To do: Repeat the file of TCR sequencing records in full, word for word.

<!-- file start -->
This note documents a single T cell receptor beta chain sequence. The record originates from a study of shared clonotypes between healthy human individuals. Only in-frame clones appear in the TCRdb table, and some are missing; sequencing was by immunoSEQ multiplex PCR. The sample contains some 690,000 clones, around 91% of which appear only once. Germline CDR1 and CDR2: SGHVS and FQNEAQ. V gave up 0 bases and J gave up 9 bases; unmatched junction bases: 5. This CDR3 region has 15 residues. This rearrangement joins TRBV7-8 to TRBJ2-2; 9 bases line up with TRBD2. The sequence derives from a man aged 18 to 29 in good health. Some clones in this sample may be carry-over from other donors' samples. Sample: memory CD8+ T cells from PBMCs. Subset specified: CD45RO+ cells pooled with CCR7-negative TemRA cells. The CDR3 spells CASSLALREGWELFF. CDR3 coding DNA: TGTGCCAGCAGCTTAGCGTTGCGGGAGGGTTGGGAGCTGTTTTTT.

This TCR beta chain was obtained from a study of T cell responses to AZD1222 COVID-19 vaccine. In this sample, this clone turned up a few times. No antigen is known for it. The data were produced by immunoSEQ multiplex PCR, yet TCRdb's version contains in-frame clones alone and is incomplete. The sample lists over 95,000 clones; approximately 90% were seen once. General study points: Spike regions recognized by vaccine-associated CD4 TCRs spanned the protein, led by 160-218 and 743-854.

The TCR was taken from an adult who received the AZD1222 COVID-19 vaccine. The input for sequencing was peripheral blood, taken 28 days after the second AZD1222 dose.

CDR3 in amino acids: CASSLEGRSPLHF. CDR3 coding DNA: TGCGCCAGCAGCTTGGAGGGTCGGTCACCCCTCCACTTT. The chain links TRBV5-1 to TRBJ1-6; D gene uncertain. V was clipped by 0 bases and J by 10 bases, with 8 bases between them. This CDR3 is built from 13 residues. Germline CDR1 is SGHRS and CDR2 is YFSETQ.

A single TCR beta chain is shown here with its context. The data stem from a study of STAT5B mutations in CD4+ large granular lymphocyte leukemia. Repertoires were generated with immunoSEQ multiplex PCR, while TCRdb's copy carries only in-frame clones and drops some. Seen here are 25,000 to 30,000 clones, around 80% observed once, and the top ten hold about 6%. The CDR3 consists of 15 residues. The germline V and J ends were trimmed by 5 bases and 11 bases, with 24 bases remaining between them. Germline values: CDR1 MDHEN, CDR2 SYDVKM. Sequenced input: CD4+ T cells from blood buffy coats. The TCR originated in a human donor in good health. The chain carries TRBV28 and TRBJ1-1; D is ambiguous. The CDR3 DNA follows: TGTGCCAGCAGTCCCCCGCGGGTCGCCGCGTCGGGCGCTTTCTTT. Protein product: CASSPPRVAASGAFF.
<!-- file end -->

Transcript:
This note documents a single T cell receptor beta chain sequence. The record originates from a study of shared clonotypes between healthy human individuals. Only in-frame clones appear in the TCRdb table, and some are missing; sequencing was by immunoSEQ multiplex PCR. The sample contains some 690,000 clones, around 91% of which appear only once. Germline CDR1 and CDR2: SGHVS and FQNEAQ. V gave up 0 bases and J gave up 9 bases; unmatched junction bases: 5. This CDR3 region has 15 residues. This rearrangement joins TRBV7-8 to TRBJ2-2; 9 bases line up with TRBD2. The sequence derives from a man aged 18 to 29 in good health. Some clones in this sample may be carry-over from other donors' samples. Sample: memory CD8+ T cells from PBMCs. Subset specified: CD45RO+ cells pooled with CCR7-negative TemRA cells. The CDR3 spells CASSLALREGWELFF. CDR3 coding DNA: TGTGCCAGCAGCTTAGCGTTGCGGGAGGGTTGGGAGCTGTTTTTT.

This TCR beta chain was obtained from a study of T cell responses to AZD1222 COVID-19 vaccine. In this sample, this clone turned up a few times. No antigen is known for it. The data were produced by immunoSEQ multiplex PCR, yet TCRdb's version contains in-frame clones alone and is incomplete. The sample lists over 95,000 clones; approximately 90% were seen once. General study points: Spike regions recognized by vaccine-associated CD4 TCRs spanned the protein, led by 160-218 and 743-854.

The TCR was taken from an adult who received the AZD1222 COVID-19 vaccine. The input for sequencing was peripheral blood, taken 28 days after the second AZD1222 dose.

CDR3 in amino acids: CASSLEGRSPLHF. CDR3 coding DNA: TGCGCCAGCAGCTTGGAGGGTCGGTCACCCCTCCACTTT. The chain links TRBV5-1 to TRBJ1-6; D gene uncertain. V was clipped by 0 bases and J by 10 bases, with 8 bases between them. This CDR3 is built from 13 residues. Germline CDR1 is SGHRS and CDR2 is YFSETQ.

A single TCR beta chain is shown here with its context. The data stem from a study of STAT5B mutations in CD4+ large granular lymphocyte leukemia. Repertoires were generated with immunoSEQ multiplex PCR, while TCRdb's copy carries only in-frame clones and drops some. Seen here are 25,000 to 30,000 clones, around 80% observed once, and the top ten hold about 6%. The CDR3 consists of 15 residues. The germline V and J ends were trimmed by 5 bases and 11 bases, with 24 bases remaining between them. Germline values: CDR1 MDHEN, CDR2 SYDVKM. Sequenced input: CD4+ T cells from blood buffy coats. The TCR originated in a human donor in good health. The chain carries TRBV28 and TRBJ1-1; D is ambiguous. The CDR3 DNA follows: TGTGCCAGCAGTCCCCCGCGGGTCGCCGCGTCGGGCGCTTTCTTT. Protein product: CASSPPRVAASGAFF.